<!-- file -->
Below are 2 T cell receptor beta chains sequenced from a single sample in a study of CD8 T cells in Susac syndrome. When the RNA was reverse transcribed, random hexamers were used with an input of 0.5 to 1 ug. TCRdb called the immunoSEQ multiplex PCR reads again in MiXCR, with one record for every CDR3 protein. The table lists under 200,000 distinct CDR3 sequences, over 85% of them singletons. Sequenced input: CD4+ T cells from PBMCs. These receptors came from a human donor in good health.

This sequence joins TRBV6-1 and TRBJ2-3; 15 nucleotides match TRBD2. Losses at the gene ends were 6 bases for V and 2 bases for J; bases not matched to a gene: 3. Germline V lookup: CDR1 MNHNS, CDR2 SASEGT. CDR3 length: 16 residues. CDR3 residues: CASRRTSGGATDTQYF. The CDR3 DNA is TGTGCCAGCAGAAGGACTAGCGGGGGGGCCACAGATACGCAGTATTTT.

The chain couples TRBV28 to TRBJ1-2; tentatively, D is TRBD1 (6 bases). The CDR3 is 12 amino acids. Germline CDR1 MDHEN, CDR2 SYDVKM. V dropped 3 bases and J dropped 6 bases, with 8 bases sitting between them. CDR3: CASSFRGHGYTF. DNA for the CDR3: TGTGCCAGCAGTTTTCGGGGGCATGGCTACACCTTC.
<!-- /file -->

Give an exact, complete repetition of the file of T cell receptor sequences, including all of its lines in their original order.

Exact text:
Below are 2 T cell receptor beta chains sequenced from a single sample in a study of CD8 T cells in Susac syndrome. When the RNA was reverse transcribed, random hexamers were used with an input of 0.5 to 1 ug. TCRdb called the immunoSEQ multiplex PCR reads again in MiXCR, with one record for every CDR3 protein. The table lists under 200,000 distinct CDR3 sequences, over 85% of them singletons. Sequenced input: CD4+ T cells from PBMCs. These receptors came from a human donor in good health.

This sequence joins TRBV6-1 and TRBJ2-3; 15 nucleotides match TRBD2. Losses at the gene ends were 6 bases for V and 2 bases for J; bases not matched to a gene: 3. Germline V lookup: CDR1 MNHNS, CDR2 SASEGT. CDR3 length: 16 residues. CDR3 residues: CASRRTSGGATDTQYF. The CDR3 DNA is TGTGCCAGCAGAAGGACTAGCGGGGGGGCCACAGATACGCAGTATTTT.

The chain couples TRBV28 to TRBJ1-2; tentatively, D is TRBD1 (6 bases). The CDR3 is 12 amino acids. Germline CDR1 MDHEN, CDR2 SYDVKM. V dropped 3 bases and J dropped 6 bases, with 8 bases sitting between them. CDR3: CASSFRGHGYTF. DNA for the CDR3: TGTGCCAGCAGTTTTCGGGGGCATGGCTACACCTTC.